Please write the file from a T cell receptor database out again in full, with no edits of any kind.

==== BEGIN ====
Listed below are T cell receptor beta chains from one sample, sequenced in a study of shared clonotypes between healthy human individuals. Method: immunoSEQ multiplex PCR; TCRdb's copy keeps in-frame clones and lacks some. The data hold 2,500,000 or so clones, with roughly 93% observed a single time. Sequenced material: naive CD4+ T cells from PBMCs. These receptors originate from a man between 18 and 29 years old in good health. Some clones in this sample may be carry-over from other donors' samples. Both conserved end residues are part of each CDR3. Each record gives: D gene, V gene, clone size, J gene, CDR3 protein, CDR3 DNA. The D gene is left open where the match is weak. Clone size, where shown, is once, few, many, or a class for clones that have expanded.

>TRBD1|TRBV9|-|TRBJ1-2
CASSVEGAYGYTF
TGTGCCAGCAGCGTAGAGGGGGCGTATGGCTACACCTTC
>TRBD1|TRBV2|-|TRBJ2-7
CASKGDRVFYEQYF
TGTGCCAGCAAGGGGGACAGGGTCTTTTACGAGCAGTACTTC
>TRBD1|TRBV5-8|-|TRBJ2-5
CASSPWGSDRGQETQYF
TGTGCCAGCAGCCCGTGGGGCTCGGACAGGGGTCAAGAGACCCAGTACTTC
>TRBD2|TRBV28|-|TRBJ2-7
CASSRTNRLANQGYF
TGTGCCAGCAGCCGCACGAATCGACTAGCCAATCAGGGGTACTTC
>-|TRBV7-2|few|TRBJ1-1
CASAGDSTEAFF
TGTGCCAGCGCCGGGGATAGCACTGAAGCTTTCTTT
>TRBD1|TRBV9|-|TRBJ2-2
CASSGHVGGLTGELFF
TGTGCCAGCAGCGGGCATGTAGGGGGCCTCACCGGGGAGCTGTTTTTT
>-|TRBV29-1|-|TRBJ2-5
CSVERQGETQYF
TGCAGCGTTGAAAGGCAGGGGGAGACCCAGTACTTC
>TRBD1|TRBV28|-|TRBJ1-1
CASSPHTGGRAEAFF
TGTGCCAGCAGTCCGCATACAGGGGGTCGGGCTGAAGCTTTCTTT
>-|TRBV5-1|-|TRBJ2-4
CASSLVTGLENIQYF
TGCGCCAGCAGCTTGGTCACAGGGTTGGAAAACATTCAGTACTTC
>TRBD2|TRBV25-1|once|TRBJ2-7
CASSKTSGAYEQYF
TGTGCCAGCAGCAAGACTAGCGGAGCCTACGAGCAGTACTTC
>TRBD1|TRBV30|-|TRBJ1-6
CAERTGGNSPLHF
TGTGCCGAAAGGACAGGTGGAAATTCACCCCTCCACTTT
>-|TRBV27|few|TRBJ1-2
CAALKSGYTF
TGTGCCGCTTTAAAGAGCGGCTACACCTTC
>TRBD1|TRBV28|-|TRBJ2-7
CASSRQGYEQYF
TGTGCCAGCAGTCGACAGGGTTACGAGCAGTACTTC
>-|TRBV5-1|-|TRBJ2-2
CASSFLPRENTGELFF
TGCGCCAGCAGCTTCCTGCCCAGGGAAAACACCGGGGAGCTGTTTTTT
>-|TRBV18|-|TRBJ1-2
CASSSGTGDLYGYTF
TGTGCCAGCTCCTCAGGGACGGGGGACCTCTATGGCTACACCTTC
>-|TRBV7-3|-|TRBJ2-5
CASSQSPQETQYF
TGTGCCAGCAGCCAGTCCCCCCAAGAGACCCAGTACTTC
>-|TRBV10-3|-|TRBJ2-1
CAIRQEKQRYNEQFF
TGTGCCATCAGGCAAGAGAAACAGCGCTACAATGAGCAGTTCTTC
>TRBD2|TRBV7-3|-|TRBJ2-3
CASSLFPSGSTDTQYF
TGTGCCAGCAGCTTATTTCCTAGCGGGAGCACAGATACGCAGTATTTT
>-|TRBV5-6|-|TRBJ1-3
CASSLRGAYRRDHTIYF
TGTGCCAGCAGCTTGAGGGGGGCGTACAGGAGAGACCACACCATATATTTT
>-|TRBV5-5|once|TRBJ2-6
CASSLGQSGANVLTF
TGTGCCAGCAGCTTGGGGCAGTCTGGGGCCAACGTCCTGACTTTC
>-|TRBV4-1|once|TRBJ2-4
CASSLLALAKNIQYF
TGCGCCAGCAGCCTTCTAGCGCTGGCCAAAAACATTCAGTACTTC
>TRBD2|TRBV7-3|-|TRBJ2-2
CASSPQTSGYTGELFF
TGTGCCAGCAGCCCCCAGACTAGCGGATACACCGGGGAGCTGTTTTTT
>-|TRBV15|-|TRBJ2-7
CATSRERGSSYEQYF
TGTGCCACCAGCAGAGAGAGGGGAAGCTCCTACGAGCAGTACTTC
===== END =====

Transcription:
Listed below are T cell receptor beta chains from one sample, sequenced in a study of shared clonotypes between healthy human individuals. Method: immunoSEQ multiplex PCR; TCRdb's copy keeps in-frame clones and lacks some. The data hold 2,500,000 or so clones, with roughly 93% observed a single time. Sequenced material: naive CD4+ T cells from PBMCs. These receptors originate from a man between 18 and 29 years old in good health. Some clones in this sample may be carry-over from other donors' samples. Both conserved end residues are part of each CDR3. Each record gives: D gene, V gene, clone size, J gene, CDR3 protein, CDR3 DNA. The D gene is left open where the match is weak. Clone size, where shown, is once, few, many, or a class for clones that have expanded.

>TRBD1|TRBV9|-|TRBJ1-2
CASSVEGAYGYTF
TGTGCCAGCAGCGTAGAGGGGGCGTATGGCTACACCTTC
>TRBD1|TRBV2|-|TRBJ2-7
CASKGDRVFYEQYF
TGTGCCAGCAAGGGGGACAGGGTCTTTTACGAGCAGTACTTC
>TRBD1|TRBV5-8|-|TRBJ2-5
CASSPWGSDRGQETQYF
TGTGCCAGCAGCCCGTGGGGCTCGGACAGGGGTCAAGAGACCCAGTACTTC
>TRBD2|TRBV28|-|TRBJ2-7
CASSRTNRLANQGYF
TGTGCCAGCAGCCGCACGAATCGACTAGCCAATCAGGGGTACTTC
>-|TRBV7-2|few|TRBJ1-1
CASAGDSTEAFF
TGTGCCAGCGCCGGGGATAGCACTGAAGCTTTCTTT
>TRBD1|TRBV9|-|TRBJ2-2
CASSGHVGGLTGELFF
TGTGCCAGCAGCGGGCATGTAGGGGGCCTCACCGGGGAGCTGTTTTTT
>-|TRBV29-1|-|TRBJ2-5
CSVERQGETQYF
TGCAGCGTTGAAAGGCAGGGGGAGACCCAGTACTTC
>TRBD1|TRBV28|-|TRBJ1-1
CASSPHTGGRAEAFF
TGTGCCAGCAGTCCGCATACAGGGGGTCGGGCTGAAGCTTTCTTT
>-|TRBV5-1|-|TRBJ2-4
CASSLVTGLENIQYF
TGCGCCAGCAGCTTGGTCACAGGGTTGGAAAACATTCAGTACTTC
>TRBD2|TRBV25-1|once|TRBJ2-7
CASSKTSGAYEQYF
TGTGCCAGCAGCAAGACTAGCGGAGCCTACGAGCAGTACTTC
>TRBD1|TRBV30|-|TRBJ1-6
CAERTGGNSPLHF
TGTGCCGAAAGGACAGGTGGAAATTCACCCCTCCACTTT
>-|TRBV27|few|TRBJ1-2
CAALKSGYTF
TGTGCCGCTTTAAAGAGCGGCTACACCTTC
>TRBD1|TRBV28|-|TRBJ2-7
CASSRQGYEQYF
TGTGCCAGCAGTCGACAGGGTTACGAGCAGTACTTC
>-|TRBV5-1|-|TRBJ2-2
CASSFLPRENTGELFF
TGCGCCAGCAGCTTCCTGCCCAGGGAAAACACCGGGGAGCTGTTTTTT
>-|TRBV18|-|TRBJ1-2
CASSSGTGDLYGYTF
TGTGCCAGCTCCTCAGGGACGGGGGACCTCTATGGCTACACCTTC
>-|TRBV7-3|-|TRBJ2-5
CASSQSPQETQYF
TGTGCCAGCAGCCAGTCCCCCCAAGAGACCCAGTACTTC
>-|TRBV10-3|-|TRBJ2-1
CAIRQEKQRYNEQFF
TGTGCCATCAGGCAAGAGAAACAGCGCTACAATGAGCAGTTCTTC
>TRBD2|TRBV7-3|-|TRBJ2-3
CASSLFPSGSTDTQYF
TGTGCCAGCAGCTTATTTCCTAGCGGGAGCACAGATACGCAGTATTTT
>-|TRBV5-6|-|TRBJ1-3
CASSLRGAYRRDHTIYF
TGTGCCAGCAGCTTGAGGGGGGCGTACAGGAGAGACCACACCATATATTTT
>-|TRBV5-5|once|TRBJ2-6
CASSLGQSGANVLTF
TGTGCCAGCAGCTTGGGGCAGTCTGGGGCCAACGTCCTGACTTTC
>-|TRBV4-1|once|TRBJ2-4
CASSLLALAKNIQYF
TGCGCCAGCAGCCTTCTAGCGCTGGCCAAAAACATTCAGTACTTC
>TRBD2|TRBV7-3|-|TRBJ2-2
CASSPQTSGYTGELFF
TGTGCCAGCAGCCCCCAGACTAGCGGATACACCGGGGAGCTGTTTTTT
>-|TRBV15|-|TRBJ2-7
CATSRERGSSYEQYF
TGTGCCACCAGCAGAGAGAGGGGAAGCTCCTACGAGCAGTACTTC